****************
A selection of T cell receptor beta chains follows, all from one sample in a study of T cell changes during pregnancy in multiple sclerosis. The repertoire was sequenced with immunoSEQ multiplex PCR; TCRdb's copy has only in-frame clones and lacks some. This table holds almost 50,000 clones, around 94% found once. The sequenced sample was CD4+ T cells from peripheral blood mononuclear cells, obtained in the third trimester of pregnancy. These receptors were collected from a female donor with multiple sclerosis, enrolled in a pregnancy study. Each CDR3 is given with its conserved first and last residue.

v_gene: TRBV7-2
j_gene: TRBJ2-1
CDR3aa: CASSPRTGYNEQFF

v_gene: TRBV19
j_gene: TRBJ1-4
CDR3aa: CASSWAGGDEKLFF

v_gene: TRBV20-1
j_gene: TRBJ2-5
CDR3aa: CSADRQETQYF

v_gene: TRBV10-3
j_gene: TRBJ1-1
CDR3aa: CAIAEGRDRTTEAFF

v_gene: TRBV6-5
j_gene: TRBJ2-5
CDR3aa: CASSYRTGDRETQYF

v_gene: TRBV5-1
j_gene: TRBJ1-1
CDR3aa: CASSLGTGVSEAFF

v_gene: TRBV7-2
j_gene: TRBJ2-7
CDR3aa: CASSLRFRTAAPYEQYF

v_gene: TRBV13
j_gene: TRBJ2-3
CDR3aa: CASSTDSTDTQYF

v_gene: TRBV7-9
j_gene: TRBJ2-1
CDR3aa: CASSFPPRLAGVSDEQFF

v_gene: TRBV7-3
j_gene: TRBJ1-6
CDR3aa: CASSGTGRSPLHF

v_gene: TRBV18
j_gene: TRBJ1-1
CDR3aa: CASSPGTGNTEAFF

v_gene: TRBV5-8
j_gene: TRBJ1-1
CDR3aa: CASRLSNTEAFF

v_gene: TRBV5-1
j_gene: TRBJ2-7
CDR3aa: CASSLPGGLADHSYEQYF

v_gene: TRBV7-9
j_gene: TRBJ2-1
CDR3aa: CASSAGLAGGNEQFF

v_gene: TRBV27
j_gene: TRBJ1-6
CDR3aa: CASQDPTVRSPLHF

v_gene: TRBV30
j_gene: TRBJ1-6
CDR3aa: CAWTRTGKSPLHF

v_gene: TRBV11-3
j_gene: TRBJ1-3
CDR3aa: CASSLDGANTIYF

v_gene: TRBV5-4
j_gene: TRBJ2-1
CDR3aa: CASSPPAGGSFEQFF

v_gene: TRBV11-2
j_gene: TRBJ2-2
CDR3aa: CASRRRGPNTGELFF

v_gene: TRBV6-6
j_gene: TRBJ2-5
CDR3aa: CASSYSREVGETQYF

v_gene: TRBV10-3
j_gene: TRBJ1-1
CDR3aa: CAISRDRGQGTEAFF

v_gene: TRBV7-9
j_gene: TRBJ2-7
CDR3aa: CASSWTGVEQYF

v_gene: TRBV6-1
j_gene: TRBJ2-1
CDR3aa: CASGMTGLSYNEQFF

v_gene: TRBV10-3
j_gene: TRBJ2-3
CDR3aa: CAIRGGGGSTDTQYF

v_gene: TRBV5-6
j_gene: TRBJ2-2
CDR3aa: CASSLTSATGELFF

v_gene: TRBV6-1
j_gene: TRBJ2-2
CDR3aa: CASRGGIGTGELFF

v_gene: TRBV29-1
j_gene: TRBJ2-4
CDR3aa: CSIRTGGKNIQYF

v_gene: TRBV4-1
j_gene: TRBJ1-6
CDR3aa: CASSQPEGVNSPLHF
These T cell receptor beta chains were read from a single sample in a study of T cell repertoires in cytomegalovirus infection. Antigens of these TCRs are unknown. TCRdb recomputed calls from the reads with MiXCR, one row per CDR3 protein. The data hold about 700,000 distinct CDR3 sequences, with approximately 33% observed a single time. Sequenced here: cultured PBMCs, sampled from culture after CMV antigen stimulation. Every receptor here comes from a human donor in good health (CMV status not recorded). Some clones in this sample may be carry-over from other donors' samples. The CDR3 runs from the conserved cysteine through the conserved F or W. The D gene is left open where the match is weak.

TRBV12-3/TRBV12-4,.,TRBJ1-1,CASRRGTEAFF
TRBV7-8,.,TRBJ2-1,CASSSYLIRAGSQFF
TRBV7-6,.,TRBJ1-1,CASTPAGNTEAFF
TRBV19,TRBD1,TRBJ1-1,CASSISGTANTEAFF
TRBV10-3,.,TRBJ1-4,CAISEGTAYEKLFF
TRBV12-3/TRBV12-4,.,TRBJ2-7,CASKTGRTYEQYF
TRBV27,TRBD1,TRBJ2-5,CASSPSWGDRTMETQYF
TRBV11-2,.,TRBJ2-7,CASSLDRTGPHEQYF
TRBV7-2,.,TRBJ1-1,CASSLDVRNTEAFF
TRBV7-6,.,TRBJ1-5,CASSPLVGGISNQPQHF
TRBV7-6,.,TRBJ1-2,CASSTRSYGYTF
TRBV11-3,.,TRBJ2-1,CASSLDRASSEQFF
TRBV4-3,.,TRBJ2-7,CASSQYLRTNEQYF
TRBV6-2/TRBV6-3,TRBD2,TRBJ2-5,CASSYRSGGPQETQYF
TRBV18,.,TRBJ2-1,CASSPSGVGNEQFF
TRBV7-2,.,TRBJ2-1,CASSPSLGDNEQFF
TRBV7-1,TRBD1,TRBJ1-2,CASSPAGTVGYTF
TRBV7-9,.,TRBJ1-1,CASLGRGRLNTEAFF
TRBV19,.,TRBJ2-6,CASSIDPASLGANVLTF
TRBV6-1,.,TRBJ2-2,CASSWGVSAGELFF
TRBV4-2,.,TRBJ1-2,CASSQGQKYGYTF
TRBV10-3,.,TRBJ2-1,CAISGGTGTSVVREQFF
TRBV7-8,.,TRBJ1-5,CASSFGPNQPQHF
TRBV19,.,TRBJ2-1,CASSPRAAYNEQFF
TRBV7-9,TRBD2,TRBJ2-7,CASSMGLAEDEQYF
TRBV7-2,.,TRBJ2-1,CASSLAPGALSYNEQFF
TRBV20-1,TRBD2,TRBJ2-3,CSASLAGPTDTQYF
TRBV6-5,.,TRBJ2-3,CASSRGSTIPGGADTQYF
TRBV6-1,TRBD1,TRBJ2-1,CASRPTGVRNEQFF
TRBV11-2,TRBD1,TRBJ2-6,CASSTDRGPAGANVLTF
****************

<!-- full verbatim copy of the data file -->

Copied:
A selection of T cell receptor beta chains follows, all from one sample in a study of T cell changes during pregnancy in multiple sclerosis. The repertoire was sequenced with immunoSEQ multiplex PCR; TCRdb's copy has only in-frame clones and lacks some. This table holds almost 50,000 clones, around 94% found once. The sequenced sample was CD4+ T cells from peripheral blood mononuclear cells, obtained in the third trimester of pregnancy. These receptors were collected from a female donor with multiple sclerosis, enrolled in a pregnancy study. Each CDR3 is given with its conserved first and last residue.

v_gene: TRBV7-2
j_gene: TRBJ2-1
CDR3aa: CASSPRTGYNEQFF

v_gene: TRBV19
j_gene: TRBJ1-4
CDR3aa: CASSWAGGDEKLFF

v_gene: TRBV20-1
j_gene: TRBJ2-5
CDR3aa: CSADRQETQYF

v_gene: TRBV10-3
j_gene: TRBJ1-1
CDR3aa: CAIAEGRDRTTEAFF

v_gene: TRBV6-5
j_gene: TRBJ2-5
CDR3aa: CASSYRTGDRETQYF

v_gene: TRBV5-1
j_gene: TRBJ1-1
CDR3aa: CASSLGTGVSEAFF

v_gene: TRBV7-2
j_gene: TRBJ2-7
CDR3aa: CASSLRFRTAAPYEQYF

v_gene: TRBV13
j_gene: TRBJ2-3
CDR3aa: CASSTDSTDTQYF

v_gene: TRBV7-9
j_gene: TRBJ2-1
CDR3aa: CASSFPPRLAGVSDEQFF

v_gene: TRBV7-3
j_gene: TRBJ1-6
CDR3aa: CASSGTGRSPLHF

v_gene: TRBV18
j_gene: TRBJ1-1
CDR3aa: CASSPGTGNTEAFF

v_gene: TRBV5-8
j_gene: TRBJ1-1
CDR3aa: CASRLSNTEAFF

v_gene: TRBV5-1
j_gene: TRBJ2-7
CDR3aa: CASSLPGGLADHSYEQYF

v_gene: TRBV7-9
j_gene: TRBJ2-1
CDR3aa: CASSAGLAGGNEQFF

v_gene: TRBV27
j_gene: TRBJ1-6
CDR3aa: CASQDPTVRSPLHF

v_gene: TRBV30
j_gene: TRBJ1-6
CDR3aa: CAWTRTGKSPLHF

v_gene: TRBV11-3
j_gene: TRBJ1-3
CDR3aa: CASSLDGANTIYF

v_gene: TRBV5-4
j_gene: TRBJ2-1
CDR3aa: CASSPPAGGSFEQFF

v_gene: TRBV11-2
j_gene: TRBJ2-2
CDR3aa: CASRRRGPNTGELFF

v_gene: TRBV6-6
j_gene: TRBJ2-5
CDR3aa: CASSYSREVGETQYF

v_gene: TRBV10-3
j_gene: TRBJ1-1
CDR3aa: CAISRDRGQGTEAFF

v_gene: TRBV7-9
j_gene: TRBJ2-7
CDR3aa: CASSWTGVEQYF

v_gene: TRBV6-1
j_gene: TRBJ2-1
CDR3aa: CASGMTGLSYNEQFF

v_gene: TRBV10-3
j_gene: TRBJ2-3
CDR3aa: CAIRGGGGSTDTQYF

v_gene: TRBV5-6
j_gene: TRBJ2-2
CDR3aa: CASSLTSATGELFF

v_gene: TRBV6-1
j_gene: TRBJ2-2
CDR3aa: CASRGGIGTGELFF

v_gene: TRBV29-1
j_gene: TRBJ2-4
CDR3aa: CSIRTGGKNIQYF

v_gene: TRBV4-1
j_gene: TRBJ1-6
CDR3aa: CASSQPEGVNSPLHF
These T cell receptor beta chains were read from a single sample in a study of T cell repertoires in cytomegalovirus infection. Antigens of these TCRs are unknown. TCRdb recomputed calls from the reads with MiXCR, one row per CDR3 protein. The data hold about 700,000 distinct CDR3 sequences, with approximately 33% observed a single time. Sequenced here: cultured PBMCs, sampled from culture after CMV antigen stimulation. Every receptor here comes from a human donor in good health (CMV status not recorded). Some clones in this sample may be carry-over from other donors' samples. The CDR3 runs from the conserved cysteine through the conserved F or W. The D gene is left open where the match is weak.

TRBV12-3/TRBV12-4,.,TRBJ1-1,CASRRGTEAFF
TRBV7-8,.,TRBJ2-1,CASSSYLIRAGSQFF
TRBV7-6,.,TRBJ1-1,CASTPAGNTEAFF
TRBV19,TRBD1,TRBJ1-1,CASSISGTANTEAFF
TRBV10-3,.,TRBJ1-4,CAISEGTAYEKLFF
TRBV12-3/TRBV12-4,.,TRBJ2-7,CASKTGRTYEQYF
TRBV27,TRBD1,TRBJ2-5,CASSPSWGDRTMETQYF
TRBV11-2,.,TRBJ2-7,CASSLDRTGPHEQYF
TRBV7-2,.,TRBJ1-1,CASSLDVRNTEAFF
TRBV7-6,.,TRBJ1-5,CASSPLVGGISNQPQHF
TRBV7-6,.,TRBJ1-2,CASSTRSYGYTF
TRBV11-3,.,TRBJ2-1,CASSLDRASSEQFF
TRBV4-3,.,TRBJ2-7,CASSQYLRTNEQYF
TRBV6-2/TRBV6-3,TRBD2,TRBJ2-5,CASSYRSGGPQETQYF
TRBV18,.,TRBJ2-1,CASSPSGVGNEQFF
TRBV7-2,.,TRBJ2-1,CASSPSLGDNEQFF
TRBV7-1,TRBD1,TRBJ1-2,CASSPAGTVGYTF
TRBV7-9,.,TRBJ1-1,CASLGRGRLNTEAFF
TRBV19,.,TRBJ2-6,CASSIDPASLGANVLTF
TRBV6-1,.,TRBJ2-2,CASSWGVSAGELFF
TRBV4-2,.,TRBJ1-2,CASSQGQKYGYTF
TRBV10-3,.,TRBJ2-1,CAISGGTGTSVVREQFF
TRBV7-8,.,TRBJ1-5,CASSFGPNQPQHF
TRBV19,.,TRBJ2-1,CASSPRAAYNEQFF
TRBV7-9,TRBD2,TRBJ2-7,CASSMGLAEDEQYF
TRBV7-2,.,TRBJ2-1,CASSLAPGALSYNEQFF
TRBV20-1,TRBD2,TRBJ2-3,CSASLAGPTDTQYF
TRBV6-5,.,TRBJ2-3,CASSRGSTIPGGADTQYF
TRBV6-1,TRBD1,TRBJ2-1,CASRPTGVRNEQFF
TRBV11-2,TRBD1,TRBJ2-6,CASSTDRGPAGANVLTF